A leadership transition at the influential Task Force for Global Health
By Maria Saporta
Dr. Patrick O’Carroll started his role on Monday as the new president and CEO of the Task Force for Global Health, one of the major nonprofits in Georgia.
O’Carroll succeeds Dr. David Ross, who had served in that role for more than six years. Ross announced in February that he would be retiring as president and CEO. His last day was on Sept. 30.
O’Carroll, who had served as the Task Force’s head of Health Systems Strengthening, was selected after a global search by the advisory firm of Russell Reynolds Associates. He will continue to work closely with Ross to ensure a smooth transition.
“Dave Ross has greatly increased the impact of the Task Force during his tenure and fostered a unique, collaborative culture with strong global partnerships that positions the organization for continued growth and contributions to advance health equity,” said Teri McClure, chair of the Task Force and retired general counsel and chief human resources officer at UPS.
McClure went on to explain the selection of O’Carroll.
“Patrick O’Carroll is perfectly poised to pick up the reins and build on that strong foundation,” she said. “He has demonstrated great leadership, has a clear vision for the organization’s future and has strong relationships both internally and externally that will continue to position the Task Force for success. We are thrilled that he will be leading the Task Force into its next chapter.”
O’Carroll will be the fourth CEO in the Task Force’s nearly 40-year history. It was started by Dr. William Foege, one of the most respected leaders in global health, in 1984 — then known as the Task Force for Childhood Survival. Dr. Mark Rosenberg, a mentee of Dr. Foege, became CEO in 1999, and he served until 2016 when Ross succeeded him.
In the six years Ross served in that role, the Task Force doubled in revenue, with a 2022 Fiscal Year budget of $106 million — excluding in-kind donations. It also doubled the number of employees (currently 200 plus), and the Task Force increased the number of its programs from 10 to 17 during those six years. The Task Force now works with partners in more than 150 countries.
Dr. Judy Monroe, president and CEO of the Centers for Disease Control and Prevention (CDC) Foundation, applauded the choice.
“I’m super excited about Patrick O’Carroll’s leadership given his vast experience at the CDC, HHS and the Task Force,” Monroe said Monday. “He’s got this blend of qualities — his scientific skills and his personal skills — that will serve him really well in this role.”
O’Carroll joined the Task Force in 2016 to provide overall strategic and operational direction to the organization’s Health Systems Strengthening programs. He began his public health career in 1985 as a CDC epidemic intelligence service officer. He spent the next 18 years with CDC as an epidemiologist, informatician, and program director.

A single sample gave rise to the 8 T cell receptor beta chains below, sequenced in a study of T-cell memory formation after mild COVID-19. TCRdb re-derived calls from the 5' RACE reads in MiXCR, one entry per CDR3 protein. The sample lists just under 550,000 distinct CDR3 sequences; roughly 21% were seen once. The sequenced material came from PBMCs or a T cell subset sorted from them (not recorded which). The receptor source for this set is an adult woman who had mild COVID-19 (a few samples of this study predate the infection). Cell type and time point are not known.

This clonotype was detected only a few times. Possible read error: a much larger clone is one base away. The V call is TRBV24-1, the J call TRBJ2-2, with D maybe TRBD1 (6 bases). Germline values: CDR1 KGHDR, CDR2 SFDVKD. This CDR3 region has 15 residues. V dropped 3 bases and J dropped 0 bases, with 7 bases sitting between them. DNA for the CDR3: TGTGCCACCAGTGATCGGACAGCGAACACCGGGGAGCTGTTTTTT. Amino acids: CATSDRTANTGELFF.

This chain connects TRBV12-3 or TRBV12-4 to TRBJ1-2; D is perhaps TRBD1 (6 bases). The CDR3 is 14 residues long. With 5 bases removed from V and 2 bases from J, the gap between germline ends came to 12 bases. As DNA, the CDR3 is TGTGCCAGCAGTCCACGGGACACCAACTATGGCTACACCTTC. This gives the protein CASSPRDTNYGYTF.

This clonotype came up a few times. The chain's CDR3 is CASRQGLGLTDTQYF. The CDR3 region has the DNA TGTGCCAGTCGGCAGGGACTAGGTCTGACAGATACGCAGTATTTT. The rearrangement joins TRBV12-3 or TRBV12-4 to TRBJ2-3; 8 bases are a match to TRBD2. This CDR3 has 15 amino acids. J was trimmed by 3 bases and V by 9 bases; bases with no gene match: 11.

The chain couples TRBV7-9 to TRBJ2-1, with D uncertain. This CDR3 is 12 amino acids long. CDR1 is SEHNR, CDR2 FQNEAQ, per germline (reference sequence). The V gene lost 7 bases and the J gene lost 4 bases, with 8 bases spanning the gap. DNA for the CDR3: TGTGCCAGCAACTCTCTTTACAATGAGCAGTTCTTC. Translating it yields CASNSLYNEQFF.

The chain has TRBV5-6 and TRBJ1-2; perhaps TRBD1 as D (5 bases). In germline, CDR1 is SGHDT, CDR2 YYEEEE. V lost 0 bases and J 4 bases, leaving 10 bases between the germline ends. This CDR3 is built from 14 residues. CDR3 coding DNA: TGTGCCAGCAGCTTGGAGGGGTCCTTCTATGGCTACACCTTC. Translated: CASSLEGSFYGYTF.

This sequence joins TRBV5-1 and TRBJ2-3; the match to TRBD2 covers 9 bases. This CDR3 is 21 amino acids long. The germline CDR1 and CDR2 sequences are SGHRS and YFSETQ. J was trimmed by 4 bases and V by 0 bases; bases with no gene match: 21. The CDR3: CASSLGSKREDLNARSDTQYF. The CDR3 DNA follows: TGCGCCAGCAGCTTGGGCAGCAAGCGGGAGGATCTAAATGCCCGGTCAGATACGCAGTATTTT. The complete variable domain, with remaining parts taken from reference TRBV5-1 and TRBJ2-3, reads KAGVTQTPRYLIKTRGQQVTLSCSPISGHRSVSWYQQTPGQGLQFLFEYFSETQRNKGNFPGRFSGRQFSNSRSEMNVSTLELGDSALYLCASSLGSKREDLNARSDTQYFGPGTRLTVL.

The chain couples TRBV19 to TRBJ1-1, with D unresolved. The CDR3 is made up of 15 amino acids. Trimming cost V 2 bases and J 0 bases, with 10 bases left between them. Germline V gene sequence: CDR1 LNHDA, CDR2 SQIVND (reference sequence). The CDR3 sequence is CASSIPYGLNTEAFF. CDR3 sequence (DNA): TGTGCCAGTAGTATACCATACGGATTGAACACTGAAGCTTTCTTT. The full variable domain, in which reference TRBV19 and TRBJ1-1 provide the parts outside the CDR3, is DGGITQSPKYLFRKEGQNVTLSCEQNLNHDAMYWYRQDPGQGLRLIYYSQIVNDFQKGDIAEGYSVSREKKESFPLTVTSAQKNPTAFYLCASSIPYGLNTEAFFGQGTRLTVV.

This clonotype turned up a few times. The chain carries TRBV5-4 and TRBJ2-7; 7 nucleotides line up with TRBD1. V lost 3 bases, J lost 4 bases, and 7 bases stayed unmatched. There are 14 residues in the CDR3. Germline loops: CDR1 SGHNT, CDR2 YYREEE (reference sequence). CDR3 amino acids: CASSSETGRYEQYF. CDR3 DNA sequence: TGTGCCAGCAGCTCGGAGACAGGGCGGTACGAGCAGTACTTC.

For the next 13 years, O’Carroll worked with the U.S. Health and Human Service Department’s (HHS) Office of the Assistant Secretary for Health, first as Regional Health Administrator for HHS Region X and later as Assistant Surgeon General and Deputy Assistant Secretary for Health for Science and Medicine at HHS.
O’Carroll has extensive experience working across most every public health domain, including public health systems development, global health and disease surveillance, emergency response, bioterrorism and epidemic control. He holds a medical degree and a Master’s in Public Health from Johns Hopkins University.
“I am thrilled and honored to have been selected as the next leader of the Task Force,” O’Carroll said in a statement. “It is such an extraordinary organization, with its unwavering focus on measurably improving the health of people across the globe. The Task Force is dedicated to true collaboration and deeply committed to working in partnership with countries to reduce disease and strengthen country health systems.”
O’Carroll praised the programs and the staff at the Task Force, calling them “some of the finest and most dedicated public health professionals” he has ever worked with. He also said Ross “actively fostered cross-program collaboration at the Task Force” to improve the organization’s impact.
“I look forward to working with my Task Force colleagues to further develop such collaborations, while seeking new opportunities for the Task Force to address urgent and enormously complex challenges to health around the globe, such as climate change, refugee health, and antimicrobial resistance,” O’Carroll said.
Before retiring, Ross received an award from the Metro Atlanta Chamber at MAP International’s annual Bill Foege awards on Sept. 22 when he described Foege as having the “ability to bring people who can collaborate.”
In a statement, Ross said he was “very pleased” O’Carroll would be following him as CEO.
“He has the breadth of vision coupled with technical expertise that assures our organization a bright future,” Ross said. “He understands the critical role that collaborative leadership plays in our programs and how we manage our organization. The task force is a very special and unique organization deserving of this special and unique public health leader.”